I vividly remember reading “Pet Semetary” alone in the house. The cover of the paperback version had a cat on it that looked eerily similar to our family cat Taffy. I was sitting in a chair in the family room finishing the last page and she jumped on my lap. I screamed and threw the book across the room. From that moment on I think I’ve always been chasing that adrenaline flood.

Mike:  Have you created any creatures that scare even you?

Alex:  I don’t think I would write them down if they didn’t scare me. I certainly will never look at a squirrel the same way again!

Mike:  What horror author, or any writer for that matter, inspired you most?

Alex:  The author that inspired me the most growing up was Ray Bradbury. One of my prized possessions is the copy of The Martian Chronicles that he signed for me. I could make a list of authors that I love that would take days to go through. So I’ll just name a few… Harlan Ellison, Stephen King, Bentley Little, Tom Piccirilli, Mark Z. Danielewsky, John Ajvide Lindqvist, Richard Matheson, Michael Marshall Smith and on and on.

Mike:  Alex and I shared a table together at the RI Authors Expo, which we immediately dubbed the dark corner.  What are the most memorable writers conferences and/or expos you have attended?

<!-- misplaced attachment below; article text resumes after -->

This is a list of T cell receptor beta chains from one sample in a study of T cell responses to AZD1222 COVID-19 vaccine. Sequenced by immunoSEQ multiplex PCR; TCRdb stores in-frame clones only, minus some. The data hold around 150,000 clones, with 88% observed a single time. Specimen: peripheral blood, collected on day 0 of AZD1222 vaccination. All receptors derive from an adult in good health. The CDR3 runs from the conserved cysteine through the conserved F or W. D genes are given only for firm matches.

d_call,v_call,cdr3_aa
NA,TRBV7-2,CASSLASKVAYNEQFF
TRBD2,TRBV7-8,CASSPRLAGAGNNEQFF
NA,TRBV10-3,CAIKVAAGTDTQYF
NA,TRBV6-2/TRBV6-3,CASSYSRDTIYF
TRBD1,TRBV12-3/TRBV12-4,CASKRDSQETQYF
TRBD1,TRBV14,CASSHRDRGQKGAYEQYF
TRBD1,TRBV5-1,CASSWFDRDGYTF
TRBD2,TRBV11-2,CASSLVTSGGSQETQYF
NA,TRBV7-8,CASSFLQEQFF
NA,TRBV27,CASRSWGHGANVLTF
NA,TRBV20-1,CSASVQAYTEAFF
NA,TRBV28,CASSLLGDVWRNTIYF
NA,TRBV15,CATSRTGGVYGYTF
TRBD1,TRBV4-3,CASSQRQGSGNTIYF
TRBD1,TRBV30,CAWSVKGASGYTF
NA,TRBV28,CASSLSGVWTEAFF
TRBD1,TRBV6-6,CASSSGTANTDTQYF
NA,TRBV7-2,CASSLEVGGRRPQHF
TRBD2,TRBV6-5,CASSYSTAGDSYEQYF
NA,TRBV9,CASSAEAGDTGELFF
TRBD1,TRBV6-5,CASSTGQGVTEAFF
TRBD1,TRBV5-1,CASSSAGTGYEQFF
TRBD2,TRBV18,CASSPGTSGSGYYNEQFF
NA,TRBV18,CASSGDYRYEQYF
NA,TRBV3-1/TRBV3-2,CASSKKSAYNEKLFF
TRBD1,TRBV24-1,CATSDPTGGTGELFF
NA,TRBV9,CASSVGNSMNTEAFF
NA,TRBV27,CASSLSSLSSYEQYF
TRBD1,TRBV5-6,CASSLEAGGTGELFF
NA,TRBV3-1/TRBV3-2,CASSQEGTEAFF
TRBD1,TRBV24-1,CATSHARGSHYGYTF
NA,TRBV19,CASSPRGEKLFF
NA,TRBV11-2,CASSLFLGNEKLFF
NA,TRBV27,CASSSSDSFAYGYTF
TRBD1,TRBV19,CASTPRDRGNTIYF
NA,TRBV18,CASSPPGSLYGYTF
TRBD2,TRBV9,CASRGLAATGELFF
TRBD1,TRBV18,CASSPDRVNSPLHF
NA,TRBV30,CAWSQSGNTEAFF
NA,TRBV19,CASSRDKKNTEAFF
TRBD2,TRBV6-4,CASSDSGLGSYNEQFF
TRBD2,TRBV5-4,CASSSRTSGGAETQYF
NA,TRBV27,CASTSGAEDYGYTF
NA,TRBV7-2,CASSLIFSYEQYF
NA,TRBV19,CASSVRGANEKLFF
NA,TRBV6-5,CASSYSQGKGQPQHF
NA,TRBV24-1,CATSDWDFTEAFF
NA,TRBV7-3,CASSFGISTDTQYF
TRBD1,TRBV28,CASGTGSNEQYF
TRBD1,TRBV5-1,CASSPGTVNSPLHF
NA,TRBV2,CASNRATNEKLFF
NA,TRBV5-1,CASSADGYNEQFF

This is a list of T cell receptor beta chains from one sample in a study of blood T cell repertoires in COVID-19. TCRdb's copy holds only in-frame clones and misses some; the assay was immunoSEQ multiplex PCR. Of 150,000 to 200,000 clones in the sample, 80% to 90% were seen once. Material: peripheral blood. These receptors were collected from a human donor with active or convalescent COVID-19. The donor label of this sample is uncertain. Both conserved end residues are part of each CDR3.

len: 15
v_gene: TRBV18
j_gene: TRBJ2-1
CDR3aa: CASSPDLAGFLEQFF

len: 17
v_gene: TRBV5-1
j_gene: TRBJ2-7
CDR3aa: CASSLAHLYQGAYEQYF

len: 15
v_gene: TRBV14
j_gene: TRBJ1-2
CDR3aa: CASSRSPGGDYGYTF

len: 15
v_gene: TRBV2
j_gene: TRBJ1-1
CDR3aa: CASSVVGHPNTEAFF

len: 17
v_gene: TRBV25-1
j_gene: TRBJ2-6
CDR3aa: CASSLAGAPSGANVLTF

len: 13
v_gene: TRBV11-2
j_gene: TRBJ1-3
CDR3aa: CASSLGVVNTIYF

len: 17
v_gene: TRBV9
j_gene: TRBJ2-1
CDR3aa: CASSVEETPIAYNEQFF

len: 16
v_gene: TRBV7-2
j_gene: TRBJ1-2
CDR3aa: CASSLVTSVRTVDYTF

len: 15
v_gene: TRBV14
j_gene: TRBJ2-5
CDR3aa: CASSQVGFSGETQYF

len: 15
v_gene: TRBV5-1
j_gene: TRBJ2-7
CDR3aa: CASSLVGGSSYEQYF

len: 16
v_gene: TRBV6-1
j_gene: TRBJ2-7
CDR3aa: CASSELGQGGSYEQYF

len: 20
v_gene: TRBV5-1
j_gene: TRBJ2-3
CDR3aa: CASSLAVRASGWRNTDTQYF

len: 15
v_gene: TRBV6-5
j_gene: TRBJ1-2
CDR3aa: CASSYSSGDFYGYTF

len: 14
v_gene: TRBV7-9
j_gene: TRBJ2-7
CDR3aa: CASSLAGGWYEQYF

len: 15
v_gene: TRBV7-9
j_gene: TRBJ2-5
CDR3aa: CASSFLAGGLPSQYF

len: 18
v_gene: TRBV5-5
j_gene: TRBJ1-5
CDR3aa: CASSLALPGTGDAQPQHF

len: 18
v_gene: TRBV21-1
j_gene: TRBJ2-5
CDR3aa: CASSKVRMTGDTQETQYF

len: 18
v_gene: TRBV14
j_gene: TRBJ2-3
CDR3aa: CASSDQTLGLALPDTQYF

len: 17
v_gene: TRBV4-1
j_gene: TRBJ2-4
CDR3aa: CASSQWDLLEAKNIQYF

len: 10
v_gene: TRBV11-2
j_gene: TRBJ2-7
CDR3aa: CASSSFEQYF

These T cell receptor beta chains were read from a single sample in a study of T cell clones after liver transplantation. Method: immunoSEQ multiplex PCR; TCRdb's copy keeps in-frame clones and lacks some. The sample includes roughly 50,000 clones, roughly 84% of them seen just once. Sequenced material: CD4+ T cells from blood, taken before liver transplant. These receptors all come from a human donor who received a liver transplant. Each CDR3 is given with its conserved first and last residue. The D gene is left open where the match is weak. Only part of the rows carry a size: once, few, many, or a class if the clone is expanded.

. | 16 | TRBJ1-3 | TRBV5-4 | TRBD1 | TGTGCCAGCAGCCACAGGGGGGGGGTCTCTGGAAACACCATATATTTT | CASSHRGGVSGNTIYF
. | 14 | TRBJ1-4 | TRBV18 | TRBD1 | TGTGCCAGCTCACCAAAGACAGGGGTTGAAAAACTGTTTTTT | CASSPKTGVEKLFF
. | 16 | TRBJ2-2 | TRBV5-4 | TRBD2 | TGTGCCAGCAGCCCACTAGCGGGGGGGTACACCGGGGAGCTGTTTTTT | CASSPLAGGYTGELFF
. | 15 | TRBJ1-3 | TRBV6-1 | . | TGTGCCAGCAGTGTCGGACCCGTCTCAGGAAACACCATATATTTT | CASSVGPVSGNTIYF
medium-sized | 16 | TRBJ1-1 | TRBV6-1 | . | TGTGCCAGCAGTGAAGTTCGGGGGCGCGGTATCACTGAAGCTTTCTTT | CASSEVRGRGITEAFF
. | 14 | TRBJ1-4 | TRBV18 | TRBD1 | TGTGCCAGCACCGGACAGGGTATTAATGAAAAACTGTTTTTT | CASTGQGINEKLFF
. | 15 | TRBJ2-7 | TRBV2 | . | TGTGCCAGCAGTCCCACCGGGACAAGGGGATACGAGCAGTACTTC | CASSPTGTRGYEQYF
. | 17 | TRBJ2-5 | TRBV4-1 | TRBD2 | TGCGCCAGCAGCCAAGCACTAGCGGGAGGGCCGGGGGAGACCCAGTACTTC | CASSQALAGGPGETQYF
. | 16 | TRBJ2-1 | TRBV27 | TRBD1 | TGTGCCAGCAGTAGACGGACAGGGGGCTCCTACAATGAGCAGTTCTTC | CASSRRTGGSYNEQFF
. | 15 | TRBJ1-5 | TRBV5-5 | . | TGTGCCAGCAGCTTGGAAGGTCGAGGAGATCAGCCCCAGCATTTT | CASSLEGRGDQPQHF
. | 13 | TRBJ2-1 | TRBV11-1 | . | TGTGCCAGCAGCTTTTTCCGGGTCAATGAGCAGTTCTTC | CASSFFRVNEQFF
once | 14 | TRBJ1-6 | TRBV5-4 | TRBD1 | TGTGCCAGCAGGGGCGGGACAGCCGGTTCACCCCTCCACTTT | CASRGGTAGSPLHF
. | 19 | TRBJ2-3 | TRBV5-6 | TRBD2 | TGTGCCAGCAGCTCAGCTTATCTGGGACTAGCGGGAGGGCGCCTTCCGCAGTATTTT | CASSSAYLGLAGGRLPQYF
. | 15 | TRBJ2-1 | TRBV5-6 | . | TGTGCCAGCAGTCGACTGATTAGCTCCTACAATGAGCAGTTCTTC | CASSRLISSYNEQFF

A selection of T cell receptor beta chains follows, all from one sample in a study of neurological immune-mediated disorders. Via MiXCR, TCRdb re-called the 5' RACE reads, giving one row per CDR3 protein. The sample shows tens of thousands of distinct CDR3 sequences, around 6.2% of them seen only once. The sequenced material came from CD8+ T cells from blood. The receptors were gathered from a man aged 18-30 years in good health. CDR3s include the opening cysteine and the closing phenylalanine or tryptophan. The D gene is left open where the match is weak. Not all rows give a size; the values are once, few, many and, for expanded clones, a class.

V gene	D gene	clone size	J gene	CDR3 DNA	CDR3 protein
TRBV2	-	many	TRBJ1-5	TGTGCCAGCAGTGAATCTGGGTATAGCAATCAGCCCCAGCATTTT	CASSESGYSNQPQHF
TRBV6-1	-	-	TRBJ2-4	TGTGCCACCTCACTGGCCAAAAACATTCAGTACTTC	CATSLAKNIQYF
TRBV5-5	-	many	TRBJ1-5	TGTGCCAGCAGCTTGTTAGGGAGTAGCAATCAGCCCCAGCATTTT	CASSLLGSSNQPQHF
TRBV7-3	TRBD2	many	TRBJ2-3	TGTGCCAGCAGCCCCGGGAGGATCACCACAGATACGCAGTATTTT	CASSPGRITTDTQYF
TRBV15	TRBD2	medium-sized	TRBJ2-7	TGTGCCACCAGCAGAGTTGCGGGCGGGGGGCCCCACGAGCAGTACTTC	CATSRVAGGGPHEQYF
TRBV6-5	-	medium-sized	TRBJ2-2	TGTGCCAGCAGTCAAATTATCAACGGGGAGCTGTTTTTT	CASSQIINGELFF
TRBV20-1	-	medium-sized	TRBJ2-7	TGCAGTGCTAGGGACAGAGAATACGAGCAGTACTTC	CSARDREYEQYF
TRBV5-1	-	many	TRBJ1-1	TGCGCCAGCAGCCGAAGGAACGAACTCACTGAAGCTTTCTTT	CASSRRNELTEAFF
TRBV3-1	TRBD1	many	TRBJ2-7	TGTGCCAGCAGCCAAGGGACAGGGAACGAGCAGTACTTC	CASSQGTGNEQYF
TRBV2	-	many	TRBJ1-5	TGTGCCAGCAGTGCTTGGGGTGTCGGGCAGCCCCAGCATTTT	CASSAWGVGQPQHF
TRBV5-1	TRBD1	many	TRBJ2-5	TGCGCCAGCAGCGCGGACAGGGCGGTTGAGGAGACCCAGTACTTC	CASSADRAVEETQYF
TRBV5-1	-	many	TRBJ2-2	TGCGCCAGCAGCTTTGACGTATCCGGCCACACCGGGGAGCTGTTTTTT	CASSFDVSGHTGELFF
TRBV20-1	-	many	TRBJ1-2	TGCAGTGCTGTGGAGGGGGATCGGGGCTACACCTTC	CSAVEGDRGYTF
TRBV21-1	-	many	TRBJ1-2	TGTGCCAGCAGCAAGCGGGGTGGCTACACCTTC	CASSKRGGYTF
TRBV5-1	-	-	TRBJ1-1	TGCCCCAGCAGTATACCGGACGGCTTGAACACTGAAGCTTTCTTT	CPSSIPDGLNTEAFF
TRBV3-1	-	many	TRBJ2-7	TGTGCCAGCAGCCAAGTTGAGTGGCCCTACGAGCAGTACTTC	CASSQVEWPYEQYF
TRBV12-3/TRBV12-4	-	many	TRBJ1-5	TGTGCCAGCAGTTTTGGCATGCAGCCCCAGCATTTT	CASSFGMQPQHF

Alex:  Since I am relatively new to this game, the only conference/expos that I’ve attended were the RI Authors Expo and the Scituate Art Festival.

Mike:  Any upcoming projects we should now about?

Alex:  I plan on releasing “The Idea of North” later this year. I’m also in talks to create a graphic novelization of my short story “A Chorus of Wolves” with a spectacular artist. And I’m hoping to work with a film company to adapt another story of mine into a short film. As I mentioned before, please cross your fingers and spleen for me!

Mike:  OK, time for some quick ones, ready?  Favorite movie?

Alex:  Sci Fi - Star Wars, Horror – The Shining, Comedy - Anchorman

Mike: Favorite food or dish to make?

Alex:  Whatever my kids will actually eat!

Mike:  Favorite place you have ever visited?

Alex:  Japan.

Mike:  Favorite music band?

Alex:  Much like authors, there are too many to name. Elbow, Mogwai, Keith Jarrett Trio, Paul Weller, The Mountain Goats, The Beatles, Olafur Arnalds, The Posies, Jellyfish, The Damnwells and on and on…

Mike:  Favorite book, and no it can’t be one of yours!

Alex:  You’re killing me here! “House of Leaves” by Mark Z. Danielewski I read it a least once a year. There is always something new and exciting to find inside its labyrinthine pages.